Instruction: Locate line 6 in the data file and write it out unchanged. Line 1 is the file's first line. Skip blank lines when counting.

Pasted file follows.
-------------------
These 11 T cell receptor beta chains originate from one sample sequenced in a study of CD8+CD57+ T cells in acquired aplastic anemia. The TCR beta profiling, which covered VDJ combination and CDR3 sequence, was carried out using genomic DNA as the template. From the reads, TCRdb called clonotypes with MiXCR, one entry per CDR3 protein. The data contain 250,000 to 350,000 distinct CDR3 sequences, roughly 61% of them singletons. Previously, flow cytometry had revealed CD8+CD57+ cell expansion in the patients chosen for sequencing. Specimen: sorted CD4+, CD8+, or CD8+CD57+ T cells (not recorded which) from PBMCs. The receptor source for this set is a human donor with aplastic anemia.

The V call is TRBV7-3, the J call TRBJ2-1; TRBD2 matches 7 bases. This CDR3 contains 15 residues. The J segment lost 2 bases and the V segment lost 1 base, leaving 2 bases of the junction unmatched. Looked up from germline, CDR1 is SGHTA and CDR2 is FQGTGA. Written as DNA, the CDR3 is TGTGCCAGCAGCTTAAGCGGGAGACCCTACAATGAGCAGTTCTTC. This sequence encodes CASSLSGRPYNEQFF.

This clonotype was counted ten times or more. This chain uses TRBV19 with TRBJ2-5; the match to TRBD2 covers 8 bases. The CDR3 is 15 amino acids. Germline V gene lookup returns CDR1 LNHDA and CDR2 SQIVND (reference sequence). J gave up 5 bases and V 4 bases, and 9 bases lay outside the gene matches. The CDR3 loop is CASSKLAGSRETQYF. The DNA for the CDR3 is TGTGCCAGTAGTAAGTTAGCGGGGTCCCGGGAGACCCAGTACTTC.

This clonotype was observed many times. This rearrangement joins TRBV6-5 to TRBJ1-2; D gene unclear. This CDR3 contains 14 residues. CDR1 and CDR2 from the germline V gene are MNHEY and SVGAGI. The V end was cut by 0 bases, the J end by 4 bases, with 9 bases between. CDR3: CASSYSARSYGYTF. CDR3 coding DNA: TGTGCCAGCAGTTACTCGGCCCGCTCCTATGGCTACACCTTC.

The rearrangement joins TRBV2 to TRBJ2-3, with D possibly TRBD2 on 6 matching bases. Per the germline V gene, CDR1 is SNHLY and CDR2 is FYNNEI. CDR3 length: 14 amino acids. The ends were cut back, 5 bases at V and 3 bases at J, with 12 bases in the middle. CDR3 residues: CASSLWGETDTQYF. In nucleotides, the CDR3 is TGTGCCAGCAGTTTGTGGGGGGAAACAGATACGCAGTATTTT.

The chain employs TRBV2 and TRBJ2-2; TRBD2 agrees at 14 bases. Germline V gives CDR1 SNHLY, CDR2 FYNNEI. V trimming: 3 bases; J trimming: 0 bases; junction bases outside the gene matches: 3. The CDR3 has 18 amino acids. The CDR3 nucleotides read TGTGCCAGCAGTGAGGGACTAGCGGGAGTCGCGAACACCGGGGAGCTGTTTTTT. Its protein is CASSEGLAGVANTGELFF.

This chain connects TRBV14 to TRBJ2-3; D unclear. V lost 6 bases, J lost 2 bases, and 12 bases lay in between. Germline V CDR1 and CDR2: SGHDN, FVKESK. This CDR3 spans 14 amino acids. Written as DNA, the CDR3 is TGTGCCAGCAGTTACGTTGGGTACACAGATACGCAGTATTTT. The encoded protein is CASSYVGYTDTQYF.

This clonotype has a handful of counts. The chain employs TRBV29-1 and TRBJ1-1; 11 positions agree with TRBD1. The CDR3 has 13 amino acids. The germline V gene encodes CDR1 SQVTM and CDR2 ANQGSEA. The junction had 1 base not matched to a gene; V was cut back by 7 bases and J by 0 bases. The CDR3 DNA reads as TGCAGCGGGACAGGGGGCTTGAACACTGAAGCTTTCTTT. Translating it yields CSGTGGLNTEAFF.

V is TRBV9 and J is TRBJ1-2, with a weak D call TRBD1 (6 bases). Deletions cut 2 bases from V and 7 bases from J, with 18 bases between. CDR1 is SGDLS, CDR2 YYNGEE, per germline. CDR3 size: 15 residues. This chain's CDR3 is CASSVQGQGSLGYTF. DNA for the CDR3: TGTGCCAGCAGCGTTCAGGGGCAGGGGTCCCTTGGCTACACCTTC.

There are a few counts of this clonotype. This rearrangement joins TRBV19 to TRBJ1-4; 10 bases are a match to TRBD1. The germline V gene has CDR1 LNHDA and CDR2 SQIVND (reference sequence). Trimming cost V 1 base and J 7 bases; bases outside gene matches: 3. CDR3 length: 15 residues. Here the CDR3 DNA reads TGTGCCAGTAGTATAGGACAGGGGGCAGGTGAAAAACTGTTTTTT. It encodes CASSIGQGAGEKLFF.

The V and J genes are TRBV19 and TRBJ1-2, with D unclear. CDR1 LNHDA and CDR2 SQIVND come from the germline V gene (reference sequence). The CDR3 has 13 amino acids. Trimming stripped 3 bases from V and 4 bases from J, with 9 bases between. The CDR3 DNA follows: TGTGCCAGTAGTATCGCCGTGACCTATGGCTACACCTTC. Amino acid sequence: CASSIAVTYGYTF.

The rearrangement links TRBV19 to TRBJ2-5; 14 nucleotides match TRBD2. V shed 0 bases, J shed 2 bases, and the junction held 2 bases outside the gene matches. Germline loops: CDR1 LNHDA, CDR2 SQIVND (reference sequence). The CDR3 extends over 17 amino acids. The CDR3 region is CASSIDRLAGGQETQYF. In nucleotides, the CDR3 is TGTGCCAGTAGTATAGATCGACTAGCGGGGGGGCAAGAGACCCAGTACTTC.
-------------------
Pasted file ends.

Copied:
The chain employs TRBV2 and TRBJ2-2; TRBD2 agrees at 14 bases. Germline V gives CDR1 SNHLY, CDR2 FYNNEI. V trimming: 3 bases; J trimming: 0 bases; junction bases outside the gene matches: 3. The CDR3 has 18 amino acids. The CDR3 nucleotides read TGTGCCAGCAGTGAGGGACTAGCGGGAGTCGCGAACACCGGGGAGCTGTTTTTT. Its protein is CASSEGLAGVANTGELFF.